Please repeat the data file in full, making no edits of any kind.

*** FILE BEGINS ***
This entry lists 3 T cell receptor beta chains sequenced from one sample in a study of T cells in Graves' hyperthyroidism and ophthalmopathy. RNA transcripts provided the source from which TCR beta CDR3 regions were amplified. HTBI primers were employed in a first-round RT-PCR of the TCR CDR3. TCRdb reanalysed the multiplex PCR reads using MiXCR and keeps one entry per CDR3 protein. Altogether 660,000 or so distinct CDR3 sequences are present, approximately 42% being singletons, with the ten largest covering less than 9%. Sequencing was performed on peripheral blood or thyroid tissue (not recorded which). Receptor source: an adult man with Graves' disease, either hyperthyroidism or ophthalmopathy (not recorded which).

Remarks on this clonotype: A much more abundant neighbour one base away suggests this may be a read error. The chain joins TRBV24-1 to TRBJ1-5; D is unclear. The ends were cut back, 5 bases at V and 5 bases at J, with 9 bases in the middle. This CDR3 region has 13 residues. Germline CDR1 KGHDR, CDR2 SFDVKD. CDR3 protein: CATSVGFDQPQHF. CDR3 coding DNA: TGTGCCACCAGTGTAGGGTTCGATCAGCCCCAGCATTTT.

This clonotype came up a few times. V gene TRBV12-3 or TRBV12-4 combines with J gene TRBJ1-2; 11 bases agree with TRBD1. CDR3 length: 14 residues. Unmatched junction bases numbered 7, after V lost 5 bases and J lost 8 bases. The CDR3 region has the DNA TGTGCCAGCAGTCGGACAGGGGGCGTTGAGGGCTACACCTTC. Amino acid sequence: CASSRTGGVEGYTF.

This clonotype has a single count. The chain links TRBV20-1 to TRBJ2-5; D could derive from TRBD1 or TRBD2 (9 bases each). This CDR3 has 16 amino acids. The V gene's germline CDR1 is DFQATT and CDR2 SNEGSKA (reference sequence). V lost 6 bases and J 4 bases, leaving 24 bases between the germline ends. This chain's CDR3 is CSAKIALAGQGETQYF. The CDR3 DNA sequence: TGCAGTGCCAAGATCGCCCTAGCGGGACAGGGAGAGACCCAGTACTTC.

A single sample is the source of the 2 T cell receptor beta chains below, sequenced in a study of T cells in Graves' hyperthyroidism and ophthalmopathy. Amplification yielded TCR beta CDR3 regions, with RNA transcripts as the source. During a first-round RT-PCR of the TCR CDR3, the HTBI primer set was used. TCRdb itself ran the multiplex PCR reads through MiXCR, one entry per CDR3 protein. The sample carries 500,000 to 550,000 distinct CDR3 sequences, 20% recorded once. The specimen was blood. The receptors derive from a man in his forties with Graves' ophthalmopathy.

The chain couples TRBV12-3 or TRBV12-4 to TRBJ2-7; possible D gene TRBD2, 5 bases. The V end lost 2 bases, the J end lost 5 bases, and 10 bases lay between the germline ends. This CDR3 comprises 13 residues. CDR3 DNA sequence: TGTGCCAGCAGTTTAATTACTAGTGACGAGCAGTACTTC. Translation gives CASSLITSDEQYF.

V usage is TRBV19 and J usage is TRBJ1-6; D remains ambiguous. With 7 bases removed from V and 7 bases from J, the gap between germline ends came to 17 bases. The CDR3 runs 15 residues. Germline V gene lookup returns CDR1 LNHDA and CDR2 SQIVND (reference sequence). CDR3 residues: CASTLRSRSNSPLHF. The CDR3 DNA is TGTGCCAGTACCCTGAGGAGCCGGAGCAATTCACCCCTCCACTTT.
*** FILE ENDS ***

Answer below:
This entry lists 3 T cell receptor beta chains sequenced from one sample in a study of T cells in Graves' hyperthyroidism and ophthalmopathy. RNA transcripts provided the source from which TCR beta CDR3 regions were amplified. HTBI primers were employed in a first-round RT-PCR of the TCR CDR3. TCRdb reanalysed the multiplex PCR reads using MiXCR and keeps one entry per CDR3 protein. Altogether 660,000 or so distinct CDR3 sequences are present, approximately 42% being singletons, with the ten largest covering less than 9%. Sequencing was performed on peripheral blood or thyroid tissue (not recorded which). Receptor source: an adult man with Graves' disease, either hyperthyroidism or ophthalmopathy (not recorded which).

Remarks on this clonotype: A much more abundant neighbour one base away suggests this may be a read error. The chain joins TRBV24-1 to TRBJ1-5; D is unclear. The ends were cut back, 5 bases at V and 5 bases at J, with 9 bases in the middle. This CDR3 region has 13 residues. Germline CDR1 KGHDR, CDR2 SFDVKD. CDR3 protein: CATSVGFDQPQHF. CDR3 coding DNA: TGTGCCACCAGTGTAGGGTTCGATCAGCCCCAGCATTTT.

This clonotype came up a few times. V gene TRBV12-3 or TRBV12-4 combines with J gene TRBJ1-2; 11 bases agree with TRBD1. CDR3 length: 14 residues. Unmatched junction bases numbered 7, after V lost 5 bases and J lost 8 bases. The CDR3 region has the DNA TGTGCCAGCAGTCGGACAGGGGGCGTTGAGGGCTACACCTTC. Amino acid sequence: CASSRTGGVEGYTF.

This clonotype has a single count. The chain links TRBV20-1 to TRBJ2-5; D could derive from TRBD1 or TRBD2 (9 bases each). This CDR3 has 16 amino acids. The V gene's germline CDR1 is DFQATT and CDR2 SNEGSKA (reference sequence). V lost 6 bases and J 4 bases, leaving 24 bases between the germline ends. This chain's CDR3 is CSAKIALAGQGETQYF. The CDR3 DNA sequence: TGCAGTGCCAAGATCGCCCTAGCGGGACAGGGAGAGACCCAGTACTTC.

A single sample is the source of the 2 T cell receptor beta chains below, sequenced in a study of T cells in Graves' hyperthyroidism and ophthalmopathy. Amplification yielded TCR beta CDR3 regions, with RNA transcripts as the source. During a first-round RT-PCR of the TCR CDR3, the HTBI primer set was used. TCRdb itself ran the multiplex PCR reads through MiXCR, one entry per CDR3 protein. The sample carries 500,000 to 550,000 distinct CDR3 sequences, 20% recorded once. The specimen was blood. The receptors derive from a man in his forties with Graves' ophthalmopathy.

The chain couples TRBV12-3 or TRBV12-4 to TRBJ2-7; possible D gene TRBD2, 5 bases. The V end lost 2 bases, the J end lost 5 bases, and 10 bases lay between the germline ends. This CDR3 comprises 13 residues. CDR3 DNA sequence: TGTGCCAGCAGTTTAATTACTAGTGACGAGCAGTACTTC. Translation gives CASSLITSDEQYF.

V usage is TRBV19 and J usage is TRBJ1-6; D remains ambiguous. With 7 bases removed from V and 7 bases from J, the gap between germline ends came to 17 bases. The CDR3 runs 15 residues. Germline V gene lookup returns CDR1 LNHDA and CDR2 SQIVND (reference sequence). CDR3 residues: CASTLRSRSNSPLHF. The CDR3 DNA is TGTGCCAGTACCCTGAGGAGCCGGAGCAATTCACCCCTCCACTTT.